Why Everyone Should Be a Traveling Medical Pro at Least Once

An adventure! An escapade! Living life on the capital E.D.G.E. while working at a job you love (plus getting paid to explore a new city.) You in yet? No? That’s ok, we didn’t expect to get you on board with the first sentence. We like a challenge. Still reading? Cool, we’ve compiled a list of 3 simple reasons you should be a  traveling medical professional at least once in your career.


Reason #1: Travel, travel, travel!

Uprooting from your comfortable network of familiar faces, family and friends is no easy feat. You may say to yourself, “Hey, I’m comfortable I know what I’m doing here, I know what to expect from my surroundings, I eat the same bowl of soup from the hospital cafeteria every day.”

You’re comfortable, but are you taking advantage of the very versatile health industry? You know the  health market that pays you to travel? Do you know how many accountants wish they could be a “traveling accountant?” It’s a lot (we bet) but there simply isn’t a market for “traveling accountants.” Traveling medical professionals? They’ve got an industry, a full-fledged industry ready to take on many traveling healthcare professionals. Here at Triage we’ve got information about the travel healthcare industry flooding our website .

Here are some reasons you should take your career to the road:

New insights into different parts of the country (hello, New Orleans!)

  • Change of climate, tired of winter or (tired of never having winter?) travel somewhere with a completely different climate. (Get a tan, or learn how to drive in snowy weather, completely up to you!)
  • Grow as a person, adapt to new environments and sharpen your talents professionally.
  • Be a temporary resident of a really cool city, invite your friends to visit and then blow their minds with the newfound knowledge of your temporary home.

Reason #2: Money, money, money

Traveling medical professionals make bank, let us spell out this traveling medical pro salary thing out for you (it’s our favorite thing to do!) Dollar, dollar bills yo, take for example a traveling nurse who gets paid on average about  $40 an hour which is more than the usual $33.55 registered (non-traveling) nurses make. Or take for example a traveling radiologist those of whom are expected to see a 28% hike in employment demand by 2020, according to the Bureau of Labor Statistics. Demand for travel nursing is expected to increase by 10% this year due to declining unemployment, which raises demand by increasing commercial admissions to hospitals,” says Staffing Industry Analysts, a research firm.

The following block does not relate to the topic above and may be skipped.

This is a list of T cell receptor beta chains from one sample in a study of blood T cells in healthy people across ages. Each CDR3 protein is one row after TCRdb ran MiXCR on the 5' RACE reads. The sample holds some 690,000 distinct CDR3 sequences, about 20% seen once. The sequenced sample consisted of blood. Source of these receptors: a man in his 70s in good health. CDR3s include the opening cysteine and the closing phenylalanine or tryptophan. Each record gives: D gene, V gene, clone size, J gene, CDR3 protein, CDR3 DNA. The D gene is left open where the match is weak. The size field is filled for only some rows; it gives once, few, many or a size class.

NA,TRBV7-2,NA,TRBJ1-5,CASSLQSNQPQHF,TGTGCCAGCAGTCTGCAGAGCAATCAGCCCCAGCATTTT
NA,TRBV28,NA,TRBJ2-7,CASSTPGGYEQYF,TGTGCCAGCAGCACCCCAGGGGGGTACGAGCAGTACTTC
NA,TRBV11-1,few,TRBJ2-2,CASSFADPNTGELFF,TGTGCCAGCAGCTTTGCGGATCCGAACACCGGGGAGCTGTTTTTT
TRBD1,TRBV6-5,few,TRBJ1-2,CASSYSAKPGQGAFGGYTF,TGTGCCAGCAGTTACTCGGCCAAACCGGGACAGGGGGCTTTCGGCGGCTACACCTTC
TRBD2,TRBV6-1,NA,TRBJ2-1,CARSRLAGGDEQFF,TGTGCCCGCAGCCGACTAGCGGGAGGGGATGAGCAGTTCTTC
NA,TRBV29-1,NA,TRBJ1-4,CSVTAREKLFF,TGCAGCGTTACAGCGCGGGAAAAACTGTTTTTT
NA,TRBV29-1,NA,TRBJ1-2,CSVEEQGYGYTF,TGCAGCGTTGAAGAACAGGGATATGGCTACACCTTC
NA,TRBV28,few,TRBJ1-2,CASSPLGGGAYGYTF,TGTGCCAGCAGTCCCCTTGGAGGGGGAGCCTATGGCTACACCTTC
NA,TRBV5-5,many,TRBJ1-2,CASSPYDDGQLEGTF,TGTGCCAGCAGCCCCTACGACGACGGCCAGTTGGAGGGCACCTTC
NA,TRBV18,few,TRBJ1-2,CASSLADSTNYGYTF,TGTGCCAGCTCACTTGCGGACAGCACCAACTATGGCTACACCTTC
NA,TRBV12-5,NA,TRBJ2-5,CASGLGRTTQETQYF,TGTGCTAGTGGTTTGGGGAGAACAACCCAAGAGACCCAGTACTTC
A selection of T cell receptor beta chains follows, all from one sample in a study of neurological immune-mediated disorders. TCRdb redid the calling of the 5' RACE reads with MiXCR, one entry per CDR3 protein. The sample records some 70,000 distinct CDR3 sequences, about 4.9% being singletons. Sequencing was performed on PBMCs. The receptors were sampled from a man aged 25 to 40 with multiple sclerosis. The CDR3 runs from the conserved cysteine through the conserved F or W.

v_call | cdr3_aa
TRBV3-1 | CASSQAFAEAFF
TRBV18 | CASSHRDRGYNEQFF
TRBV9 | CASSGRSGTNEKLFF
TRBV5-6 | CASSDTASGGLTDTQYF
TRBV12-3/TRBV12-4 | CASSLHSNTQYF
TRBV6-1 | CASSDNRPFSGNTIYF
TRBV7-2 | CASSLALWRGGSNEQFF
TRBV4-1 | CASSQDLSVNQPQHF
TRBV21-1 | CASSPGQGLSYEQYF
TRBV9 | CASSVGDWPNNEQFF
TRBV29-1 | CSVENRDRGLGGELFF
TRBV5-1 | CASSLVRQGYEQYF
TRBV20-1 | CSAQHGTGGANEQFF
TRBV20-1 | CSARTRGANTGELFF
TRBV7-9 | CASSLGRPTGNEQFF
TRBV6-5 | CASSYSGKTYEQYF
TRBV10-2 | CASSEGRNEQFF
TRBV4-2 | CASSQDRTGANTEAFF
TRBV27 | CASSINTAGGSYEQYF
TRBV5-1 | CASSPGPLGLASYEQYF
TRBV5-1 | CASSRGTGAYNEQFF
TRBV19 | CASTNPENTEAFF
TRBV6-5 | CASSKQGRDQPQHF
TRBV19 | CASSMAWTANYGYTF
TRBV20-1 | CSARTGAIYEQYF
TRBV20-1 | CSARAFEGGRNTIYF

The travel health industry is no doubt a lucrative one, which especially comes in handy when dealing with  hefty student loan debt.

“Many travelers are compensated extremely well for their work as they go from one assignment to another. In addition, travelers also receive housing and expense stipends as well as their compensation.” – Triage Staffing

Reason #3: Invaluable experiences, invaluable experiences, invaluable experiences

If you can’t tell by now this article is heavily laden with Jan Brady undertones (the pro traveling medical professional version of Jan Brady, that is.)

It’s a well-known opinion that travel is essential to the very development of our personalities, one can scroll through lists, and lists of inspirational travel quotes from the likes of Susan Sontag and Mark Twain. However getting out there to see what you’re truly missing for yourself is imperative to the burgeoning question,  “To travel or not to travel?”

For us the answer is simple.  Choosing a traveling career is a choice laden with multiple advantages.

The invaluable experience you gain from the travel medical industry is one harbored in two distinct categories:

1. Learning to adapt to new skills in a new setting, sharpening the very tool you spend most of your schooling learning to perfect, medical techniques and adaptation.

2. Gaining real world experience, not every hospital is the same. You can learn a lot from different facilities procedures and protocols. And of course traveling to a new city, setting yourself up, and earning competitive pay is a category with valuable components all in itself.

Now that you’ve completed reading our post about the many advantages of the traveling medical field, do some research yourself. See if the traveling medical gambit is for you. Visit our website, sign up for a travel nurse jobs alert and add some spice to your daily career!